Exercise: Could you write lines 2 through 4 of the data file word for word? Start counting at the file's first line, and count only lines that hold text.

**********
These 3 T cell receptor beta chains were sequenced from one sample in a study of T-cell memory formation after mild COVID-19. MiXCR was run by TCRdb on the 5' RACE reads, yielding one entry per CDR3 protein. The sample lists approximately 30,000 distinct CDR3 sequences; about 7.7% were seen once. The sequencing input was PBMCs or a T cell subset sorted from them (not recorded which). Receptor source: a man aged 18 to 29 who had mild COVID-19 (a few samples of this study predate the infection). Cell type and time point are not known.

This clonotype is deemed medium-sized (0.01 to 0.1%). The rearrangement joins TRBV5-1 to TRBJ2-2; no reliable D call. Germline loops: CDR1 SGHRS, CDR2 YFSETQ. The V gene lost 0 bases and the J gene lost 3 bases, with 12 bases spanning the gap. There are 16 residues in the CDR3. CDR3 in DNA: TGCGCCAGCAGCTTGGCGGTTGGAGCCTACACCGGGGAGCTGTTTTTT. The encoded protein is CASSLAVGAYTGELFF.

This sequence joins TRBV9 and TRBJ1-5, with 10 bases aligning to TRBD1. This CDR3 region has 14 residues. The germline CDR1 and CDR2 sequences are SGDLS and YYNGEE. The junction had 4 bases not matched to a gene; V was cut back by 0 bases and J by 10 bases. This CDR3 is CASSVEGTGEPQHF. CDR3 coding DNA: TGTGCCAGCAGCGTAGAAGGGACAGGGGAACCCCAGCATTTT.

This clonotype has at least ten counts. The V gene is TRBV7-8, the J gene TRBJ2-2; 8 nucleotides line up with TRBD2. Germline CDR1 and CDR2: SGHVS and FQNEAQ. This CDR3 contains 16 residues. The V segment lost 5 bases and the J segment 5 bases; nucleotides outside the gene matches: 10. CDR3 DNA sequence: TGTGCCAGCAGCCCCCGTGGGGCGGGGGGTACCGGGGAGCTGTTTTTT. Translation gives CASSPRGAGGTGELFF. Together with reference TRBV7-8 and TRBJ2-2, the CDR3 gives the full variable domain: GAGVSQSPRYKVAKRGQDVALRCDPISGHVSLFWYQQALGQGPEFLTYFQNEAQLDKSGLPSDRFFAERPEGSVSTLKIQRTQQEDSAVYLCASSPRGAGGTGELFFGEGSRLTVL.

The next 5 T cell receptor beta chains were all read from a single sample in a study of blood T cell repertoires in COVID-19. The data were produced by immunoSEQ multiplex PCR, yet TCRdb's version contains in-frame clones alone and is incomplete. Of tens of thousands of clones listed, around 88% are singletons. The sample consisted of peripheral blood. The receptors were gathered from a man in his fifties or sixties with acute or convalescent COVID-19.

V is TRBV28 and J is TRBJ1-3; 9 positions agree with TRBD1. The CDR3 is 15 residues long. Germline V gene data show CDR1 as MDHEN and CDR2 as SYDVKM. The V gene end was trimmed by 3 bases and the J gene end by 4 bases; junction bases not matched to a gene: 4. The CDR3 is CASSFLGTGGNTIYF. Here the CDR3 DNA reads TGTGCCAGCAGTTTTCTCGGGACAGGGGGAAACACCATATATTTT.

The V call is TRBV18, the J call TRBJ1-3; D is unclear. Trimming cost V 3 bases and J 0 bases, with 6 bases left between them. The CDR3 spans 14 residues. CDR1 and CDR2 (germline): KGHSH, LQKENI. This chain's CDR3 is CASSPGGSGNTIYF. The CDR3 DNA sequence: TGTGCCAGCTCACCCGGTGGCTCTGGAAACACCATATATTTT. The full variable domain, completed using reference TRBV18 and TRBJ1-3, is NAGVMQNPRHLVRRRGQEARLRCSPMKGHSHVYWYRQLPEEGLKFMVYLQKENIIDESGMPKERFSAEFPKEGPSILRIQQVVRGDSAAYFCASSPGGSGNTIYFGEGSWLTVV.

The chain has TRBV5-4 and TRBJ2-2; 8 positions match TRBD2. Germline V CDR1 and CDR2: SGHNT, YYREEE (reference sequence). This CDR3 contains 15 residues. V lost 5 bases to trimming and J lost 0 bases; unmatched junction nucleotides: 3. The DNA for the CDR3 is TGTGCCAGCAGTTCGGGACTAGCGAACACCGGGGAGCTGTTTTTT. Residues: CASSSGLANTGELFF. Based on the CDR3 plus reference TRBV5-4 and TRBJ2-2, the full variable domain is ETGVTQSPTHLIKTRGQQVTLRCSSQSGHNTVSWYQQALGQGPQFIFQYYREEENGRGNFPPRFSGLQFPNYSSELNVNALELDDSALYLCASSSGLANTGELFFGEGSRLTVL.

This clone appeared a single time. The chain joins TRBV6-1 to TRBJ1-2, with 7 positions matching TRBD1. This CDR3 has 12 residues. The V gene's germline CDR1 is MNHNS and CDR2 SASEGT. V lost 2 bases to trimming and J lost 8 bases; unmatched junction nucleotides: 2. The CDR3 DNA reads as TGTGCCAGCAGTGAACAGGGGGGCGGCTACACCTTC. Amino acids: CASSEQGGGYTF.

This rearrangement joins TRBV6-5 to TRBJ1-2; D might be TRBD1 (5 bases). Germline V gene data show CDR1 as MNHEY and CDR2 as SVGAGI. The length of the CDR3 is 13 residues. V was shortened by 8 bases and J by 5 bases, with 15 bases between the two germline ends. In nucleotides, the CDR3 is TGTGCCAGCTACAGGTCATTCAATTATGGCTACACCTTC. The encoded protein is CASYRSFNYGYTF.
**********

This clonotype is deemed medium-sized (0.01 to 0.1%). The rearrangement joins TRBV5-1 to TRBJ2-2; no reliable D call. Germline loops: CDR1 SGHRS, CDR2 YFSETQ. The V gene lost 0 bases and the J gene lost 3 bases, with 12 bases spanning the gap. There are 16 residues in the CDR3. CDR3 in DNA: TGCGCCAGCAGCTTGGCGGTTGGAGCCTACACCGGGGAGCTGTTTTTT. The encoded protein is CASSLAVGAYTGELFF.

This sequence joins TRBV9 and TRBJ1-5, with 10 bases aligning to TRBD1. This CDR3 region has 14 residues. The germline CDR1 and CDR2 sequences are SGDLS and YYNGEE. The junction had 4 bases not matched to a gene; V was cut back by 0 bases and J by 10 bases. This CDR3 is CASSVEGTGEPQHF. CDR3 coding DNA: TGTGCCAGCAGCGTAGAAGGGACAGGGGAACCCCAGCATTTT.

This clonotype has at least ten counts. The V gene is TRBV7-8, the J gene TRBJ2-2; 8 nucleotides line up with TRBD2. Germline CDR1 and CDR2: SGHVS and FQNEAQ. This CDR3 contains 16 residues. The V segment lost 5 bases and the J segment 5 bases; nucleotides outside the gene matches: 10. CDR3 DNA sequence: TGTGCCAGCAGCCCCCGTGGGGCGGGGGGTACCGGGGAGCTGTTTTTT. Translation gives CASSPRGAGGTGELFF. Together with reference TRBV7-8 and TRBJ2-2, the CDR3 gives the full variable domain: GAGVSQSPRYKVAKRGQDVALRCDPISGHVSLFWYQQALGQGPEFLTYFQNEAQLDKSGLPSDRFFAERPEGSVSTLKIQRTQQEDSAVYLCASSPRGAGGTGELFFGEGSRLTVL.